Top 5 controversies in Ashes history
The Ashes - cricket's most enduring rivalry, will resume on the morning of November 23 at the Gabba in Brisbane. Joe Root's England will have to show a lot of character if they wish to breach the home team's fortress of 'Gabbatoir' which is a ground where Australia haven't lost since 1988.
Also Read: 5 great Ashes knocks which went in vain
The 70th Ashes series will take place at five separate venues before reaching its conclusion on 8th January at the iconic Sydney Cricket Ground. The Ashes is a game of forbearance and gumption but it also has had its fair share of controversy. Here are five of the biggest controversies in the history of the Ashes.
#5 When Broad stood his ground
On the third day of the first Test in the 2013 series, Stuart Broad refused to walk out despite edging Ashton Agar's delivery to first slip.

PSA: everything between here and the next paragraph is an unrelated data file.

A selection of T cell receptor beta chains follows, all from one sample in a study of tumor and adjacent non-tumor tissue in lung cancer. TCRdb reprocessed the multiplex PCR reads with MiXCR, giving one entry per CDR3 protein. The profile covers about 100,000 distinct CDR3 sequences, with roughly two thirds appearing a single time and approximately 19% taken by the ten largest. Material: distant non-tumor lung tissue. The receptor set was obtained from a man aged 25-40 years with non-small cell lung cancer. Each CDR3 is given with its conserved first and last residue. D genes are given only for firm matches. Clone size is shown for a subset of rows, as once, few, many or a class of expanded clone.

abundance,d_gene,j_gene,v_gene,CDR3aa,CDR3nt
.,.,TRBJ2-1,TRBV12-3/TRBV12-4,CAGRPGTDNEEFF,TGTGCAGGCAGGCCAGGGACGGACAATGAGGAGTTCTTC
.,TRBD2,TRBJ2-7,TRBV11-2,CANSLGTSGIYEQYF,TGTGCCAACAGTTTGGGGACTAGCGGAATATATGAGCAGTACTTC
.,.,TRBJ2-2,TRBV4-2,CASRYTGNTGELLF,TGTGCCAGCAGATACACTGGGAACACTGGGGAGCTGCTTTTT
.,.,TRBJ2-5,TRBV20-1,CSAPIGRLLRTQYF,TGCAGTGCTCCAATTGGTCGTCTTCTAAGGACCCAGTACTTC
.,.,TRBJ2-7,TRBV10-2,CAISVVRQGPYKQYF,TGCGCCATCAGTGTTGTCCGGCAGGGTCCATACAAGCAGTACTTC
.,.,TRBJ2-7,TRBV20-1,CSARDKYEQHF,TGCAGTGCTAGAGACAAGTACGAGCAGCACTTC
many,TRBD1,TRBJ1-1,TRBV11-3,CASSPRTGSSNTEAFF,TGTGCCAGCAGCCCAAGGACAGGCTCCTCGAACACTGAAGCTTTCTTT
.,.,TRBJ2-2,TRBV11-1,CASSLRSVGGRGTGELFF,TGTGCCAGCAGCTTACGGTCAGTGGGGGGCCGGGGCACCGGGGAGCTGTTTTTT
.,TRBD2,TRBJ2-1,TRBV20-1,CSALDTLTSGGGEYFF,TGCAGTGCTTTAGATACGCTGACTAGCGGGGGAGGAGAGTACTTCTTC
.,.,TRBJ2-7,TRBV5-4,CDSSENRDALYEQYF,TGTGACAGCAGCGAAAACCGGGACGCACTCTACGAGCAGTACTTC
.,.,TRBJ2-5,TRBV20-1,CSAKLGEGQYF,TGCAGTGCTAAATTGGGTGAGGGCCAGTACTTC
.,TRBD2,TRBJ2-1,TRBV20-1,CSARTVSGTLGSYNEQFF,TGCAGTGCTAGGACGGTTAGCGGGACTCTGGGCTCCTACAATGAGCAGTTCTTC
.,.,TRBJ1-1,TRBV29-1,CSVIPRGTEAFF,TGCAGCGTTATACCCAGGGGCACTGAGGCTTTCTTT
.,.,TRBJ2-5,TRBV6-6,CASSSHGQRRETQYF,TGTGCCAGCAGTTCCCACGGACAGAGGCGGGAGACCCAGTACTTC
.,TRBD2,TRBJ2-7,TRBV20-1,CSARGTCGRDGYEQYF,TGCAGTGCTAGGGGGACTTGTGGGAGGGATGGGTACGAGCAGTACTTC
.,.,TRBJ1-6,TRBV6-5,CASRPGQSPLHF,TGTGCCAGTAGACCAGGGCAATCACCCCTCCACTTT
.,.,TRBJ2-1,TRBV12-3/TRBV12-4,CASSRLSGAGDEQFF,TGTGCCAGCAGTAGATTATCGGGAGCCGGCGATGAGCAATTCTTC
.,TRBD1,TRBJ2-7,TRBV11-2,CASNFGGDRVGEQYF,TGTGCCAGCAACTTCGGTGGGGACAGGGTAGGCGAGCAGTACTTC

The lower-order batsman's edge settled into the hands of Australian skipper Michael Clarke at slip after rebounding off the thigh pad of wicket-keeper Brad Haddin.
The visitors could have easily overturned umpire Aleem Dar's verdict with the use of technology. However, they had no reviews left after two failed attempts.
At the time of the incident, Broad was not out on 37. He went on to add 28 runs as England secured a controversial victory by only 14 runs. Australian coach Darren Lehmann labelled Broad a 'blatant cheat'.
The incident raised questions on the spirit of cricket and whether batsmen should walk even as arguments began to tilt both ways.